File picture of tourists taking in the luster at Dubai Gold Souq. Image Credit: Gulf News Archive

Dubai: The UAE could reconsider how it imposes import duty on recycled gold jewellery to make local retail prices more competitive. An independent consultancy could be brought in to look into the pros and cons of such a change, according to the chairman of Dubai Gold & Jewellery Group.

“What we are saying is have the duty only on the actual remodelled part and not on the whole material,” said Tawhid Abdullah. “Because a duty had already been imposed on the original jewellery. What we could like to see is not have to pay duty again on the recycled version.

“The likes of the UK and Germany, and in this region Egypt and Jordan, follow such processes. It would be great if the UAE can consider such a switch in keeping with the times.”

According to Abdullah, whatever gold that is being taken out of the UAE for recycling is duly certified about its origin and when it is brought back. Such certifications ensure that everything is done as per the book.

Jewellery retailers always have a sizable holding of such gold, given that quite a number of sales at the stores are done through jewellery exchange schemes. Such collected jewellery will then need to be recycled into designs that are more trendy. Shipping them out for recycling and then bring it back with duty on the value-added part of it offers cost benefits.

Cost spiral

The UAE’s jewellery trade has been buffetted by spiralling costs of bullion. Shopper sentiment took a direct hit in the second quarter of 2019 and barely managed to recover in the fourth quarter. During this year’s DSF, gold prices shot up to six-year highs, but now has settled to more sedate levels. On Tuesday (January 14), it was trading at Dh1,542 an ounce range, down more than $6 from Monday’s price. But just last week, prices had monetarily shot past $1,600 and went all the way to $1,611.

All of this volatility has been impacting on gold shoppers, which is why the Dubai Gold & Jewellery Group is making a case for some relief on import duty. Even a duty cut on recycled gold would be a boost to their prospects at a time when gold is in the $1,500 plus range.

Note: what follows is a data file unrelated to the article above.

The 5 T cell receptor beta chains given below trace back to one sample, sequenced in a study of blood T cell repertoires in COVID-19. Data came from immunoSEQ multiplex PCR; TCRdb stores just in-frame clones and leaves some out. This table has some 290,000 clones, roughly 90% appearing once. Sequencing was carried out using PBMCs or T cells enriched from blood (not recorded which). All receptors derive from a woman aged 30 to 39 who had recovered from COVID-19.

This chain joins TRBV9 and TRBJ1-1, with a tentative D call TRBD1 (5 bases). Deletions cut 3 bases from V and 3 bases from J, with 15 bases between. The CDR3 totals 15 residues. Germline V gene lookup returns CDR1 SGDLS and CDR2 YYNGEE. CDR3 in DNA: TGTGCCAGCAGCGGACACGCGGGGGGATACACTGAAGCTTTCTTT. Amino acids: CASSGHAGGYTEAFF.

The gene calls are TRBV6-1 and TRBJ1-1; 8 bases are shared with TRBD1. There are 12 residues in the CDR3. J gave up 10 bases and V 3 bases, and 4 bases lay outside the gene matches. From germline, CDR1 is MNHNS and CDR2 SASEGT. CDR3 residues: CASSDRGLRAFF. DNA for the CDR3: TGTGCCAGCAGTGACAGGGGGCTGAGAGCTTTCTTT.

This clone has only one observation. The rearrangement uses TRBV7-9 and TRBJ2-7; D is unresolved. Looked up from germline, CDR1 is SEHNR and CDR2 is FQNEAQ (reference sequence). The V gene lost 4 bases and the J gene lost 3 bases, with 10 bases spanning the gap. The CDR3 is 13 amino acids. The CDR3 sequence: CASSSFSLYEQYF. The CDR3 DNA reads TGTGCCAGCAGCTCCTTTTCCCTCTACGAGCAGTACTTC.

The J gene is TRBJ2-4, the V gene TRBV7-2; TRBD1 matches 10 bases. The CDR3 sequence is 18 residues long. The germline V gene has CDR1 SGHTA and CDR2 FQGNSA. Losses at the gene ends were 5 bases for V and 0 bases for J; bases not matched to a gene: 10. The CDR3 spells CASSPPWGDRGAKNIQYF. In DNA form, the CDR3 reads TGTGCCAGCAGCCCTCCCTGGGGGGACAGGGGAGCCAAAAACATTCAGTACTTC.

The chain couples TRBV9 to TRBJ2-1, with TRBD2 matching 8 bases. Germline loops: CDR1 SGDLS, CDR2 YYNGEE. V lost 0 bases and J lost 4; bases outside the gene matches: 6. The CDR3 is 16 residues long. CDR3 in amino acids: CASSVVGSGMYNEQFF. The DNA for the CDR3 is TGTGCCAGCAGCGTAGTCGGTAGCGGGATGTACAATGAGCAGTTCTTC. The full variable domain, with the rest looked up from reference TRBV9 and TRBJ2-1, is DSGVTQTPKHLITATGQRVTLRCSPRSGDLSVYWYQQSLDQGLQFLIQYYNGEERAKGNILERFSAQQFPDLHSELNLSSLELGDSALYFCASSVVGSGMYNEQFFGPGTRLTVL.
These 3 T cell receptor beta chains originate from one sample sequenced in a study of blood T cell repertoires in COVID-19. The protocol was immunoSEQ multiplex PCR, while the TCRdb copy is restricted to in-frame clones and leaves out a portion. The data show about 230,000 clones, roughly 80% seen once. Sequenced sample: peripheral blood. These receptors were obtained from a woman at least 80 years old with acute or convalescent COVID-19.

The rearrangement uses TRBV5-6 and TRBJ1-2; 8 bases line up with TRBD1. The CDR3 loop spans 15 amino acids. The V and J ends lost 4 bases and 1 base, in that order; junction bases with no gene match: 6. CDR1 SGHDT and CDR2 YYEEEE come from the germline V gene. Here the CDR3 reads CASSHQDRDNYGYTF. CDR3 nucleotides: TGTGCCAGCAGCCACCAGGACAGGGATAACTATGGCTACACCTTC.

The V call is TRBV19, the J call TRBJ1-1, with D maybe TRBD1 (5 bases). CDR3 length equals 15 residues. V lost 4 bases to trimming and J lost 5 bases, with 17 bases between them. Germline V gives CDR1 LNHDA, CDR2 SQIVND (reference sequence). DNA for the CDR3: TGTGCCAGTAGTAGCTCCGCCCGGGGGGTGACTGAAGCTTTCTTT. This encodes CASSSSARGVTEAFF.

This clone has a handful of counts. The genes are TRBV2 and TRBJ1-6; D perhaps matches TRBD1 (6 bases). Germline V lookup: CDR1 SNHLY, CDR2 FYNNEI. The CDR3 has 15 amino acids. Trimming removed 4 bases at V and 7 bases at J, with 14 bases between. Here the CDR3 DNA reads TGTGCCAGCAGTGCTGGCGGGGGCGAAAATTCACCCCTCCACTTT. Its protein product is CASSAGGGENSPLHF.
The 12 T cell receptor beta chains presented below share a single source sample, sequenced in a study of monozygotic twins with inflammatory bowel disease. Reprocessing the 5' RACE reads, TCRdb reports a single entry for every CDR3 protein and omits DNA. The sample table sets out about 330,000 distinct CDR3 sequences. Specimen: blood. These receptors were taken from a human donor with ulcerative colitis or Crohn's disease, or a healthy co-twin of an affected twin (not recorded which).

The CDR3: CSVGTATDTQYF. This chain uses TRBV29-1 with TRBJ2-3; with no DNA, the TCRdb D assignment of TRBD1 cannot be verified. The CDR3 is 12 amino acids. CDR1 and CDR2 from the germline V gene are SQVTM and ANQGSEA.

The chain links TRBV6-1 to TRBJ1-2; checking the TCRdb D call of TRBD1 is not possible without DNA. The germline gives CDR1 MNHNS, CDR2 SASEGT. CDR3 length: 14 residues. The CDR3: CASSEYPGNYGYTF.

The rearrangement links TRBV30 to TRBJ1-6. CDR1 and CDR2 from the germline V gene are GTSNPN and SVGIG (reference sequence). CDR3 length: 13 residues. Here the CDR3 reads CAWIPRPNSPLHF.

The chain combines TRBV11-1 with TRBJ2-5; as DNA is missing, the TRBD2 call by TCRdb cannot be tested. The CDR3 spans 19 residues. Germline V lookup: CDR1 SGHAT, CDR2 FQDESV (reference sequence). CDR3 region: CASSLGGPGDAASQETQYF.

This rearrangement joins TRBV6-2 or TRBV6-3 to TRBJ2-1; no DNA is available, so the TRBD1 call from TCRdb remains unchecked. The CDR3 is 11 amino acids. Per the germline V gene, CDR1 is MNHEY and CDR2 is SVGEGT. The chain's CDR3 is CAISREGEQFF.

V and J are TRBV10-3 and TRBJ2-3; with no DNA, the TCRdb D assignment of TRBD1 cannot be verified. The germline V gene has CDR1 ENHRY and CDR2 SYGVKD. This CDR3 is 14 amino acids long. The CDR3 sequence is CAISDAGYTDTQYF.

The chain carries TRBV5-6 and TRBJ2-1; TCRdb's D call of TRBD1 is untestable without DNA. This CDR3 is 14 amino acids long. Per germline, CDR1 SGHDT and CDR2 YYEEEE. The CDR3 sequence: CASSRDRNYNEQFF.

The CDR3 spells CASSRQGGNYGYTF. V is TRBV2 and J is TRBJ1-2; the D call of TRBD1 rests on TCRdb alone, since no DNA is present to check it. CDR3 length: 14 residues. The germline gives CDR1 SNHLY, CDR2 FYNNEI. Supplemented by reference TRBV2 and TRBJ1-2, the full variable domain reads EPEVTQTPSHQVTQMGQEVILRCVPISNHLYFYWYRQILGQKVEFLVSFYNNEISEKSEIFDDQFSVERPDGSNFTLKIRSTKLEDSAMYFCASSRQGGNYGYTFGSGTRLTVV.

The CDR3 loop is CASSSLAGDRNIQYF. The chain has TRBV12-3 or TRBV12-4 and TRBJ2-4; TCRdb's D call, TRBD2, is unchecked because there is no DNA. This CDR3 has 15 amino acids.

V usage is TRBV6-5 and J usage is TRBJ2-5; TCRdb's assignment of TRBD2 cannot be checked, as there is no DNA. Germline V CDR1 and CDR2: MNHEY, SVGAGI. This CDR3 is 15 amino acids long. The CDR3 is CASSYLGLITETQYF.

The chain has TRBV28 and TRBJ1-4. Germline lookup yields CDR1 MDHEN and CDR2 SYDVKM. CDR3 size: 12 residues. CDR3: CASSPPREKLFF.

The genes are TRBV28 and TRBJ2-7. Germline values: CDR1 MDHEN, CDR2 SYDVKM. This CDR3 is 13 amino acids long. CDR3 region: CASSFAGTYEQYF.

It was in January 2018 that the UAE imposed import duty of 5 per cent on jewellery, as well as rolled out VAT (value added tax).

Federal level help

Abdullah said the Group would put forth its suggestion on a duty benefit with Dubai authorities first and then at the federal level. In October last, the UAE Government had upgraded the gold industry in the country to “priority status”. A “UAE Gold Standard” is to be created to support a sector that accounts for 20 per cent of the UAE’s non-oil trade.

“We are only making suggestions to the government authorities about a rethink on import duty for recycled gold - if the government or independent agencies arrive at the same conclusion, it would be to the good,” Abdullah added.

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“It’s not a big difference, but we still have 20 odd says to go,” said Tawhid Abdullah of Dubai Gold & Jewellery Group. “The way I see it, each time gold rises, it confirms its everlasting value as an asset. Things are not that bad demand-wise.
“Tourists are shopping for gold and the VAT refund mechanism has clearly worked for us.
“From our side, we could do even better if the various government department keep making the case that Dubai is indeed the “City of Gold”.”